Could this take out some of the most marginal, border-line energy companies across the globe? Yes. Could this dip hurt the junk bond market? To some extent, yes. However, the way I see it, for now the good outweighs the bad when it comes to low energy prices.

Read the original article here.


 

‘The US Economy Is Actually Doing Well’

If the last time you heard that “the economy is doing well” and thought to yourself “no way that’s true,” and “the source must be crazy”, then this blog is written for you.

I consistently discuss the state of our economy on WSB radio, and here in many of my blog posts. I’ve noted the economic bounce back we’ve experienced over the last several years and more recently noted how the economy is firing on multiple cylinders. I’ve also noted that we’ve been out of the recession since 2009 (also according the NBER who officially keeps tabs on economic cycles). While I continue to discuss extensive data to support the economic expansion we’ve been seeing, I’ve been amazed by the number of responses I’ve received from people who say that they don’t believe me (and not all of them say it so nicely). In my post several weeks ago I referenced a survey by the Public Religion Research Institute which said that 72% of US survey respondents still think we’re in recession.

I understand that when you see two of your neighbors out of work for months at a time, or your 25-year-old son can’t find a job, it’s easy to think that the economy hasn’t recovered. But, according to the Bureau of Labor Statistics US employment is actually at just 5.8% as of November. While it might not feel like the economy has recovered based on what you see around you, as investors, we have to look at the bigger picture when talking about the economy. We can’t zoom in on what we see happening in our own backyard.

One of my favorite Warren Buffett analogies has to do with the US economy and how it related to an “Economic Pie.” To breakdown his idea into simple terms, he believes that as the “pie” gets bigger, investors will, over time, participate in that growth. It’s important to know, though, that it doesn’t necessarily mean that every single ingredient in the pie, or even every slice, has to get bigger or grow at exactly the same time.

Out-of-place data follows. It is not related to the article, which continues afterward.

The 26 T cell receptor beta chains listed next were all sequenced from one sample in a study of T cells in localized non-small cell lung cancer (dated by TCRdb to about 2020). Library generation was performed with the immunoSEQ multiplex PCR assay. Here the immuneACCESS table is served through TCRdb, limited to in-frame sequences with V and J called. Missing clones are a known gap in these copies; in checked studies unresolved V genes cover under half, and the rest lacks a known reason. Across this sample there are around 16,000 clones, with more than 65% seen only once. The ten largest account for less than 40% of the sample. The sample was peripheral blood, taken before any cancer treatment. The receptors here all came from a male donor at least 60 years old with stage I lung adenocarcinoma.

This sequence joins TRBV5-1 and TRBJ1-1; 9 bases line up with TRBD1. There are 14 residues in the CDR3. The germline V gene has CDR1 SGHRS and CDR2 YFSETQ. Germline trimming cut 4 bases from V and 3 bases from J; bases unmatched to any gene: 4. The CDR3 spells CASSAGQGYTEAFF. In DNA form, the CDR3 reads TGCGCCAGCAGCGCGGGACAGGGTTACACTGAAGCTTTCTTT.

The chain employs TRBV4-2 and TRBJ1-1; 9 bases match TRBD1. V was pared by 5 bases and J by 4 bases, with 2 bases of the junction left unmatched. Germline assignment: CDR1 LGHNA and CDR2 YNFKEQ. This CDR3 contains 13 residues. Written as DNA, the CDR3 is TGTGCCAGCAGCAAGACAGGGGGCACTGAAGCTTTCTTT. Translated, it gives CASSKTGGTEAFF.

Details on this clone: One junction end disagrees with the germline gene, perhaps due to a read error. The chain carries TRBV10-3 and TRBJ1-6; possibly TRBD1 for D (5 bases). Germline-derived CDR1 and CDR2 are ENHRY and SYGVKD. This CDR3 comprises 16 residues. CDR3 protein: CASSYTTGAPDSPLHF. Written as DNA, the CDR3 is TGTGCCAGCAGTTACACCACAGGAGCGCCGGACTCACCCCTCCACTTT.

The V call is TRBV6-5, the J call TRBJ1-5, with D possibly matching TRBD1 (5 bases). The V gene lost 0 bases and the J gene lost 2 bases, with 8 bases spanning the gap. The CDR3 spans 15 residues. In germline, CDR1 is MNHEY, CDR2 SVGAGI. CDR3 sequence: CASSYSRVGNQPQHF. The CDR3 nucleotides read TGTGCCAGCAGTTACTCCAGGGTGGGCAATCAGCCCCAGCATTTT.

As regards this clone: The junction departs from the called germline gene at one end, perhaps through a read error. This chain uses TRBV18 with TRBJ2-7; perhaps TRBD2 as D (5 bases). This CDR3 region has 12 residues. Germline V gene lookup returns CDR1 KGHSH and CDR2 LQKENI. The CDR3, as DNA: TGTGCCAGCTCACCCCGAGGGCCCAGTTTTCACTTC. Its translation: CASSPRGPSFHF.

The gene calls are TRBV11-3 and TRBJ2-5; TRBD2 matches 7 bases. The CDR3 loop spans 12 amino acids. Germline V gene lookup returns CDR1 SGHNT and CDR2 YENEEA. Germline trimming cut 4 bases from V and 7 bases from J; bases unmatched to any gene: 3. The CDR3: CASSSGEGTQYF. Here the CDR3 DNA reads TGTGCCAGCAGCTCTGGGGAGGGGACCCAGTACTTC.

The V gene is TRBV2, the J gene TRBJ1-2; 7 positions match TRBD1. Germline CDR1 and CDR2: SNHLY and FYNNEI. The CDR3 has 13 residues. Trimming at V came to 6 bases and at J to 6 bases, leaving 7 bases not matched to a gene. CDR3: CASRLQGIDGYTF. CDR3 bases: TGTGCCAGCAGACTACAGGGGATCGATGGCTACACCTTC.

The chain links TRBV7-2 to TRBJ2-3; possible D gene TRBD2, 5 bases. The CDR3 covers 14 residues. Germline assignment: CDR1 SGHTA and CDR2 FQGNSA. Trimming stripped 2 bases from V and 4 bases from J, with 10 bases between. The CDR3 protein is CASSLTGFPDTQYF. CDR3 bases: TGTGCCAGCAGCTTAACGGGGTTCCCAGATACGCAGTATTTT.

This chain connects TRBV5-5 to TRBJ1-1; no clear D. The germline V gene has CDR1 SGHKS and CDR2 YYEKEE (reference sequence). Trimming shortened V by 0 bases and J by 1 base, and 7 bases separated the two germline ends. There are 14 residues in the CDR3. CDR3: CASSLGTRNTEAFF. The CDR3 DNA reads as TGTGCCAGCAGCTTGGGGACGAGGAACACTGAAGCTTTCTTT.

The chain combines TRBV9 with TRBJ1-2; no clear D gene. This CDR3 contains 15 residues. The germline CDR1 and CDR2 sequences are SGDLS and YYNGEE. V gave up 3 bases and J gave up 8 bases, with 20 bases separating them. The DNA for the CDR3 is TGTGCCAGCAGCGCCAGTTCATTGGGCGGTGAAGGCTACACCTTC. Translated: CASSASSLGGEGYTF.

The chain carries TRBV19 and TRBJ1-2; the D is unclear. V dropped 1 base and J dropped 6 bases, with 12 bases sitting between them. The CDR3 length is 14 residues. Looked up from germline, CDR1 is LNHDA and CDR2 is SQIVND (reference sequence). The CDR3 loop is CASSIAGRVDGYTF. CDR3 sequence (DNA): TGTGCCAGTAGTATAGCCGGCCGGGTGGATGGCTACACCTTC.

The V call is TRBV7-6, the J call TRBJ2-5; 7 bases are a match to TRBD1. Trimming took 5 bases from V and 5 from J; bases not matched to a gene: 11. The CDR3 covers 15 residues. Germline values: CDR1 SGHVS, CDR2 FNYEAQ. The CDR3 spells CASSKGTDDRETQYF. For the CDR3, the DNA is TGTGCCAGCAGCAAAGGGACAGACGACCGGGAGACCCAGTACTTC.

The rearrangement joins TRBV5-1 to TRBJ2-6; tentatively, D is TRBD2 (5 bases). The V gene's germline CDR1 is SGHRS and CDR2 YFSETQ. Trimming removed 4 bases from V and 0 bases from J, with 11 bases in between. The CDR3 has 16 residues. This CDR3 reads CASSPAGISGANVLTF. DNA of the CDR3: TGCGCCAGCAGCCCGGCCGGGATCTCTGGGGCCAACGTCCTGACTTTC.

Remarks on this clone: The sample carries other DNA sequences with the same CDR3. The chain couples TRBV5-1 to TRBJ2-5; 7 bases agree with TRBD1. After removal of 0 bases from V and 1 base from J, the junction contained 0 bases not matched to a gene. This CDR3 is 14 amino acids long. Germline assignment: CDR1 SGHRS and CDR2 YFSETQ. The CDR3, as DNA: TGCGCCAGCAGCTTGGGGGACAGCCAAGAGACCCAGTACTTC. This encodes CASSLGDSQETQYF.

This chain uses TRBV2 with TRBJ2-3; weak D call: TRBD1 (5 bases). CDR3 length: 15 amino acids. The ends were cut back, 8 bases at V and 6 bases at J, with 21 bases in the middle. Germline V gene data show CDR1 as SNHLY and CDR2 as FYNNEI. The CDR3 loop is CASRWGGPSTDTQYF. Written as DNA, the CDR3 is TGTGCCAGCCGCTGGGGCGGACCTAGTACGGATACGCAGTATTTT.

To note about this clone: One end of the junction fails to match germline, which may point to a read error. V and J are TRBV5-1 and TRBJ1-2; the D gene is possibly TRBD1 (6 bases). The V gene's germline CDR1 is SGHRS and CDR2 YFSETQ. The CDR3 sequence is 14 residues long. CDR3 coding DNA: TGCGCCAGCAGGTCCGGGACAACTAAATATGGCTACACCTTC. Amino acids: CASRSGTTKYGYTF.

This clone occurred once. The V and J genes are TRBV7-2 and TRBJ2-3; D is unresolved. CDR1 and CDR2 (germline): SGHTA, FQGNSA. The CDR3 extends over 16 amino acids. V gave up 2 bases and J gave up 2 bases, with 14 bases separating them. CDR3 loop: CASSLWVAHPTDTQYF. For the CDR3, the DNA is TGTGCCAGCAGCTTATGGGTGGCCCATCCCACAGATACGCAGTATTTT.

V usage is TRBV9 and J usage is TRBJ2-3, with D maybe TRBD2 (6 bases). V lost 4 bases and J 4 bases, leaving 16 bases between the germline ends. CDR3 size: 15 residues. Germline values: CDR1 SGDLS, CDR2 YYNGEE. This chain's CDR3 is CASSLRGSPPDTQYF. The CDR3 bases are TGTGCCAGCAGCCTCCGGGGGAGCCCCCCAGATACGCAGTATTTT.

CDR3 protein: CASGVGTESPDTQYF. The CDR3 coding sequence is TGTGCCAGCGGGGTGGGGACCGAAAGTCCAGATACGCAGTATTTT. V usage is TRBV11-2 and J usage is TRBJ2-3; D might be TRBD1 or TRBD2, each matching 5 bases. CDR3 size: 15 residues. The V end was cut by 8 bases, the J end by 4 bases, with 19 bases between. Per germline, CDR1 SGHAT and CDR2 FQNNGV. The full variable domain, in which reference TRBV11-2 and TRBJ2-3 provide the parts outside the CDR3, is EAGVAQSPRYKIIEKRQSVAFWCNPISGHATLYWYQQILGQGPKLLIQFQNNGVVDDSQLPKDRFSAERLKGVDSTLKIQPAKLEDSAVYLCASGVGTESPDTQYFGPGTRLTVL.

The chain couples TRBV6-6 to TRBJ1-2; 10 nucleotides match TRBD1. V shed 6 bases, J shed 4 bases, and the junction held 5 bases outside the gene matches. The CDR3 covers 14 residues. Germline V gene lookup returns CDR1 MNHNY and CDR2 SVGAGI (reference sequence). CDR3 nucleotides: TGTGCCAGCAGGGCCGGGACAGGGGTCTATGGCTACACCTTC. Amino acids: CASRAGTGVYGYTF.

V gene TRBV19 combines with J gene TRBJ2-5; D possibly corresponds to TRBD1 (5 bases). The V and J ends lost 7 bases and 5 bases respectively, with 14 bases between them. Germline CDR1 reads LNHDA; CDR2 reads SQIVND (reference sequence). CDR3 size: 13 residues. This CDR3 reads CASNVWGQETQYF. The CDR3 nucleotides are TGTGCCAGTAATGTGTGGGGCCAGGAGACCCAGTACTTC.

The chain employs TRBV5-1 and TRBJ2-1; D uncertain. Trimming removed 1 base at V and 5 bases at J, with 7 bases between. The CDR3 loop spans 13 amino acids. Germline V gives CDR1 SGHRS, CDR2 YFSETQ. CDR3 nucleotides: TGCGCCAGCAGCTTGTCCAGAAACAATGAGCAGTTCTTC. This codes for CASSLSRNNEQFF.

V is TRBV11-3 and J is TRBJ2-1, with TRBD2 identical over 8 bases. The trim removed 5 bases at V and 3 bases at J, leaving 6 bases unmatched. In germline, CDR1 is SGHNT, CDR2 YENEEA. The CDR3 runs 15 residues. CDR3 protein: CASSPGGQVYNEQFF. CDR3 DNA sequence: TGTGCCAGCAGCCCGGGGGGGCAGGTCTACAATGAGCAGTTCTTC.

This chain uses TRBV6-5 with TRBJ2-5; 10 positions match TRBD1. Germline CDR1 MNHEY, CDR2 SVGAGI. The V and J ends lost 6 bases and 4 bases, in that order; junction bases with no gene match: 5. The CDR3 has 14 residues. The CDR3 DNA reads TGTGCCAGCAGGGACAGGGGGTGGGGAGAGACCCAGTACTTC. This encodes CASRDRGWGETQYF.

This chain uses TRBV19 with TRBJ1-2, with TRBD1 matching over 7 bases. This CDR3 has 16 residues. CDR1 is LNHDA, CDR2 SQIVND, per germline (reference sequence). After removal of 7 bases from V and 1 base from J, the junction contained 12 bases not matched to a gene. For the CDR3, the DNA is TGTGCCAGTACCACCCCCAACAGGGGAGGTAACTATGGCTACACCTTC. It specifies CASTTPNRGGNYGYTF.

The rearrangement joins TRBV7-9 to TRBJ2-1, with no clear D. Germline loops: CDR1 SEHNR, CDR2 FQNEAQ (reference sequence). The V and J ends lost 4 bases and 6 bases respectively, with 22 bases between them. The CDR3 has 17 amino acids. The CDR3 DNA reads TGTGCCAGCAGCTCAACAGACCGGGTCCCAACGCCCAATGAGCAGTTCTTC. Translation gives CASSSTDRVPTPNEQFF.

Now let’s look at how this translates into the real world today. At any given point in the economic cycle we will see unemployment numbers fluctuate, consumer confidence jump up and down, the housing market zigzag and manufacturing constantly move in fits and starts. While we rarely see every single economic indicator move up at the same time, it’s the sum of the pieces moving together in an upward (growing) direction that really matters. The pie as a whole is what we need to pay attention to – not just what you see anecdotally. And, as a whole here are a few important points to note the economic progress that we have made since the recession ended in 2009:

  • Unemployment – Peaked at 10.1% in 2009, today it stands at 5.8%
  • Housing – Housing starts bottomed in April of 2009 at close to 450,000. Today we are building close to 1.0 million new homes a year.
  • Manufacturing – The ISM manufacturing index has risen from below 35 (indicating severe contraction), to nearly 60 today (any number above 50 spells expansion)
  • The question is will we continue to see a moderate to strong economy over the next 6 to 12 months?

Economic forecasting is a difficult business; however, building on where the economy stands today and factoring in the impact of lower energy prices – the outlook is healthy:

  • Lower energy prices = increased consumer spending
  • Lower energy prices = continued low inflation
  • Low inflation allows the Federal Reserve be patient about raising borrowing rates
  • Continued low rates are a tailwind for the economy, jobs, housing and the stock market.

Bottom Line

Warren Buffett’s analogy about the “Economic Pie” getting bigger is exactly what has happened here in the US over the past 5.5 years. While the economy sometimes feels like it’s zigzagging and confusing, overall we’ve been seeing the pie grow. As this continues we will see continued prosperity in the US. That’s good news! Even if it’s sometimes hard to see.

Read the original article here.